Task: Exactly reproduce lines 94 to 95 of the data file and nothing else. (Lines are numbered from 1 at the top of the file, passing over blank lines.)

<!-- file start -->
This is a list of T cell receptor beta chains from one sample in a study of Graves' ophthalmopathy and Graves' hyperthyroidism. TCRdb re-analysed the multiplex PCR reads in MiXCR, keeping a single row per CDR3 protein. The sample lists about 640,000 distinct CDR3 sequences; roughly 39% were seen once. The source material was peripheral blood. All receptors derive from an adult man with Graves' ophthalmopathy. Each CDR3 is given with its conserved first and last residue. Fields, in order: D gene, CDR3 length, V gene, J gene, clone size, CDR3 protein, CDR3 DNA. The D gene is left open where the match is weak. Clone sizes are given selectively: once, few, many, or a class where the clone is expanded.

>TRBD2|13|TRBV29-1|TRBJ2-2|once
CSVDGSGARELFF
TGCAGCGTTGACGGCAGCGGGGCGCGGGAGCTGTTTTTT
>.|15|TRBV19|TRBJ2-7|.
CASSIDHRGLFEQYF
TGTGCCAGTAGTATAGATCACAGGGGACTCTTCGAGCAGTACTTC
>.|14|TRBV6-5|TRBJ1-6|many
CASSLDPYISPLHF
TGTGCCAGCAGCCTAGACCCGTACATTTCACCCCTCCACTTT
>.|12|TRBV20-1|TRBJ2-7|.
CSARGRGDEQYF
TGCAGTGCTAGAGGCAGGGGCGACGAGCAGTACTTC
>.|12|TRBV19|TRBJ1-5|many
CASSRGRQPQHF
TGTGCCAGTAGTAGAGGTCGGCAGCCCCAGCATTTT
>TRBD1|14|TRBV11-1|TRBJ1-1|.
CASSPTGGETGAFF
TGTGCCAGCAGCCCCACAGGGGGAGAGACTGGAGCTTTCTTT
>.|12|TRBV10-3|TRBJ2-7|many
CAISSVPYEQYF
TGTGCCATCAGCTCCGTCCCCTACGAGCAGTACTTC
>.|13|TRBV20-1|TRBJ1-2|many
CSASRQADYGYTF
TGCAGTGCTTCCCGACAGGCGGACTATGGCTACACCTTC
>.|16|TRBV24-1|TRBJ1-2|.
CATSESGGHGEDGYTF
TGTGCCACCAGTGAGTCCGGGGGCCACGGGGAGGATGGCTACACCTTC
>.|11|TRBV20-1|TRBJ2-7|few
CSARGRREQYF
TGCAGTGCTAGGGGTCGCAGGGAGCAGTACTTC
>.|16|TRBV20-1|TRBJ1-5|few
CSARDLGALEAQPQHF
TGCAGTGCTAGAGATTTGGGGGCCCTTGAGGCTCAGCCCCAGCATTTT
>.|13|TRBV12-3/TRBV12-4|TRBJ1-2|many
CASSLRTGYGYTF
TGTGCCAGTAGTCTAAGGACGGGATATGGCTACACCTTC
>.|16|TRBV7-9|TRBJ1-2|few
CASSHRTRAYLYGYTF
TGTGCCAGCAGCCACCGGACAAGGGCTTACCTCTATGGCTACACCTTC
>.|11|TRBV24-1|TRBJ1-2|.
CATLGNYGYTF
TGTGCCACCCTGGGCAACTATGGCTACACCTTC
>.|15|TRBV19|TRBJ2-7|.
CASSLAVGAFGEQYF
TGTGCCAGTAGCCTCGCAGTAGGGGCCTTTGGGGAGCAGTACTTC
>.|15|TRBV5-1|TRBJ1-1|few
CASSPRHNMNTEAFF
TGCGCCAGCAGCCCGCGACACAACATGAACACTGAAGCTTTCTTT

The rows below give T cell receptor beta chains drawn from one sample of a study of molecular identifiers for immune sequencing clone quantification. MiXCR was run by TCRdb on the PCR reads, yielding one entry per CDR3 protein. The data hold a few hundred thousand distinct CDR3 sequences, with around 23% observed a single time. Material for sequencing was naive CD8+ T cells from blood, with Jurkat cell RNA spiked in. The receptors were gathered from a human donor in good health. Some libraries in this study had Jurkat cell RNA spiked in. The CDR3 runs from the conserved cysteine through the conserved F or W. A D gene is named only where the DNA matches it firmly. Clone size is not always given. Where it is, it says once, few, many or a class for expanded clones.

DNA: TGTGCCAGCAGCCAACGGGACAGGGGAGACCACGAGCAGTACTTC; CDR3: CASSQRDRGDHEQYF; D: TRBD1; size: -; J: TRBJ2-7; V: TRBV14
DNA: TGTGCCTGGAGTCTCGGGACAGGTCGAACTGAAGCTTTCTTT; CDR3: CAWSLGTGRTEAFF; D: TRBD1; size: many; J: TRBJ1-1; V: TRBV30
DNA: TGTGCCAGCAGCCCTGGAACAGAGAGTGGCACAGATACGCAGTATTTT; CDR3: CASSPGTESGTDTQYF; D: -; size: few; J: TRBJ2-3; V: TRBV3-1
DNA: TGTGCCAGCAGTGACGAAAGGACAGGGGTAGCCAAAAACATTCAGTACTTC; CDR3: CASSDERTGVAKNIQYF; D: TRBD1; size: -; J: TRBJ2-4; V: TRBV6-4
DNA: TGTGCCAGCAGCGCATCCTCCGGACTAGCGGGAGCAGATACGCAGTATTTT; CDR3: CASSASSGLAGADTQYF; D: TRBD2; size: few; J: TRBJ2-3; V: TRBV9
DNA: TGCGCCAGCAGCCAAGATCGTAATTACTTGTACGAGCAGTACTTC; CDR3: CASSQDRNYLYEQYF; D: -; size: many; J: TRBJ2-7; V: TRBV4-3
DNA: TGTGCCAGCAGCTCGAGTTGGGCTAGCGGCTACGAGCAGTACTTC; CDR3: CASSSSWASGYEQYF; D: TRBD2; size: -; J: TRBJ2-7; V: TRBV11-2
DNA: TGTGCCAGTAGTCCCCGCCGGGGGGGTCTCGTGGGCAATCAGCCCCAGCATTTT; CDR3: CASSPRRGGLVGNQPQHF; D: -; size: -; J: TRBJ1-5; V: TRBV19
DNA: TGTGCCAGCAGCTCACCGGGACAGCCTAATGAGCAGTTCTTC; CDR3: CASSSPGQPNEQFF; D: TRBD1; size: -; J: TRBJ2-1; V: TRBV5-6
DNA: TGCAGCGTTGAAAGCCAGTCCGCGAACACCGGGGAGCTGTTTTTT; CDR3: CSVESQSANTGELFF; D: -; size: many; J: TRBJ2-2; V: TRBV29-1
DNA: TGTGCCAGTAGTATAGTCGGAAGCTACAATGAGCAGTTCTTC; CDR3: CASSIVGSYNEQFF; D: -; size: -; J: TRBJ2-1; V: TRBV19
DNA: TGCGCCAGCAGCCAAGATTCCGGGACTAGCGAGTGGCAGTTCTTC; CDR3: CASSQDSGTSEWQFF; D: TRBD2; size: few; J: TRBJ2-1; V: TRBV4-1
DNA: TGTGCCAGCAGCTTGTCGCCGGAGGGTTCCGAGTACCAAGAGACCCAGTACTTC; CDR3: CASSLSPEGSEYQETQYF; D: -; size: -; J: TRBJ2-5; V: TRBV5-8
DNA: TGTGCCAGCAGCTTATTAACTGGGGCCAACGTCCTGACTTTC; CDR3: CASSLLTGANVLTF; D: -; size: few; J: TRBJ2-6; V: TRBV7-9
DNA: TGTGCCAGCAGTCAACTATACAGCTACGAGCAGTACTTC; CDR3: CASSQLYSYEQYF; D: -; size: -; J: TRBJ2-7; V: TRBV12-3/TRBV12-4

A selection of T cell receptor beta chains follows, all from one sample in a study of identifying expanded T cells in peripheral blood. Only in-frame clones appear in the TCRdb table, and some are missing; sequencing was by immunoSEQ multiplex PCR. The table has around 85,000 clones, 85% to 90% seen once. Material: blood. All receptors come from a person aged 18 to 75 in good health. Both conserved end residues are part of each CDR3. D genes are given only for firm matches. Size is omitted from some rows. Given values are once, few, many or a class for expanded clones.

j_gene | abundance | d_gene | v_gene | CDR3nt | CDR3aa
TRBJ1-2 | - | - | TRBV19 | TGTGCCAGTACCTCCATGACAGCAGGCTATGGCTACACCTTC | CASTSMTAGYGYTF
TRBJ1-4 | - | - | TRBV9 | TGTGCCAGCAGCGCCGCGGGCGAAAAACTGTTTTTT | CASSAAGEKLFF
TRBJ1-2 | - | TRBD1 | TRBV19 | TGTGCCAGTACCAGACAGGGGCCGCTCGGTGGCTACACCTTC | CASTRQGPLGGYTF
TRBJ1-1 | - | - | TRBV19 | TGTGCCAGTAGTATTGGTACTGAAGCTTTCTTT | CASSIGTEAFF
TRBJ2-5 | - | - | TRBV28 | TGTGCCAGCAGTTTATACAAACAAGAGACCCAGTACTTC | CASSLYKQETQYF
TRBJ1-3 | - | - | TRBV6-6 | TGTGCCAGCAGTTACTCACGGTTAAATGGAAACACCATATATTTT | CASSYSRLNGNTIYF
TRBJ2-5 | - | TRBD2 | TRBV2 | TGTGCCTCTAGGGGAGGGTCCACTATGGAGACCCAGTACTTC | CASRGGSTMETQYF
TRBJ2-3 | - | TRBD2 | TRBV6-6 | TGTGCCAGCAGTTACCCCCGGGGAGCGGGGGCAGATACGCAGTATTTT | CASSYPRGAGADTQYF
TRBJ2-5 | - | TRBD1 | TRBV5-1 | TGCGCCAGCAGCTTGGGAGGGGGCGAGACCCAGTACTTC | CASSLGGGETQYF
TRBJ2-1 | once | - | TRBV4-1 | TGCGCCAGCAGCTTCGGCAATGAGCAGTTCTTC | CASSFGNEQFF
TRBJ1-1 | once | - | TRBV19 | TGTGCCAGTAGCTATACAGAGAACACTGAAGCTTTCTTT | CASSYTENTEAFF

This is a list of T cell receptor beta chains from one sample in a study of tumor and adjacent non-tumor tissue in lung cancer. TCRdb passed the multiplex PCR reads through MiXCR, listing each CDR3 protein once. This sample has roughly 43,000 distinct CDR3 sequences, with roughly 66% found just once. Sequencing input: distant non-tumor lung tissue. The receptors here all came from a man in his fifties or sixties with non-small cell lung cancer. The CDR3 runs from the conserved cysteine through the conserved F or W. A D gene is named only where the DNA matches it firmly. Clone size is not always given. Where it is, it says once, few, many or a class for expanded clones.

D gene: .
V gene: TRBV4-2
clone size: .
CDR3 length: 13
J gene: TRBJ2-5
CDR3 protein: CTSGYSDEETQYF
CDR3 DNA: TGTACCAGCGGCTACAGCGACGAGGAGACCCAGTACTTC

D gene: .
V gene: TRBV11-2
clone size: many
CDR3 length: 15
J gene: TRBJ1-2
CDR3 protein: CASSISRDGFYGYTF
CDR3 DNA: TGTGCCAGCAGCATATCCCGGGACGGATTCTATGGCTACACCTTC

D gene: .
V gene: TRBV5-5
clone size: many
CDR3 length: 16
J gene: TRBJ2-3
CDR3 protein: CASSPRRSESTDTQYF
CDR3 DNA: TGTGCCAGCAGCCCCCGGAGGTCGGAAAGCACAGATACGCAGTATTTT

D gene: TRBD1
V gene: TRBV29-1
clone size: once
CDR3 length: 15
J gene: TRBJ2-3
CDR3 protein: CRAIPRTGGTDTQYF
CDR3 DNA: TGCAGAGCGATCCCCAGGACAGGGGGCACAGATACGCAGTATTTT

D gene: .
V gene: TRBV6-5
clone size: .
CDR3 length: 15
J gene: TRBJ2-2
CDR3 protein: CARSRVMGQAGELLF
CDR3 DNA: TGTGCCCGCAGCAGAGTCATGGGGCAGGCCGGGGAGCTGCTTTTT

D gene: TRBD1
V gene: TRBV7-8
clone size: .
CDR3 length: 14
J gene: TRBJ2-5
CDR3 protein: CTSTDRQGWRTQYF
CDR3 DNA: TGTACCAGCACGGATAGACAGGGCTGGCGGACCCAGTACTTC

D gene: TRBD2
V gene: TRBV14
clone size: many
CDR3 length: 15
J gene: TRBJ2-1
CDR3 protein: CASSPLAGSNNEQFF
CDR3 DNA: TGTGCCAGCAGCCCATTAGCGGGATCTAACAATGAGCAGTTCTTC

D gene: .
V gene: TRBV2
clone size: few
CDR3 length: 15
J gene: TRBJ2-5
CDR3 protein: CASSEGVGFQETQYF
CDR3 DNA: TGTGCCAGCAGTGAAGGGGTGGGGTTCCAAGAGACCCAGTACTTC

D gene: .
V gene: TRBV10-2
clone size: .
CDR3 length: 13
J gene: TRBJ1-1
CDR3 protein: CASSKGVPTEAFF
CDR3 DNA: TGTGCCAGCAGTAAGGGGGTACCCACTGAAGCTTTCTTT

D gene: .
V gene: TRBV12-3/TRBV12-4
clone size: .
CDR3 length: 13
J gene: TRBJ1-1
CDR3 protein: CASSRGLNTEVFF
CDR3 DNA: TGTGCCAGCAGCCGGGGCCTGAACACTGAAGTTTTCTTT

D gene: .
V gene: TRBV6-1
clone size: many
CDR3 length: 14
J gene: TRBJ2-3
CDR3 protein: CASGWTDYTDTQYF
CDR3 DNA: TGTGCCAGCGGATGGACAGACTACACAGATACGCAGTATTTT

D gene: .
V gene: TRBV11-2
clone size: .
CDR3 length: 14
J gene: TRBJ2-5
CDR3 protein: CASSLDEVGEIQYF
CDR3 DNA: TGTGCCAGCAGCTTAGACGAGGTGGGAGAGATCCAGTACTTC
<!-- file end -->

D gene: .
V gene: TRBV5-5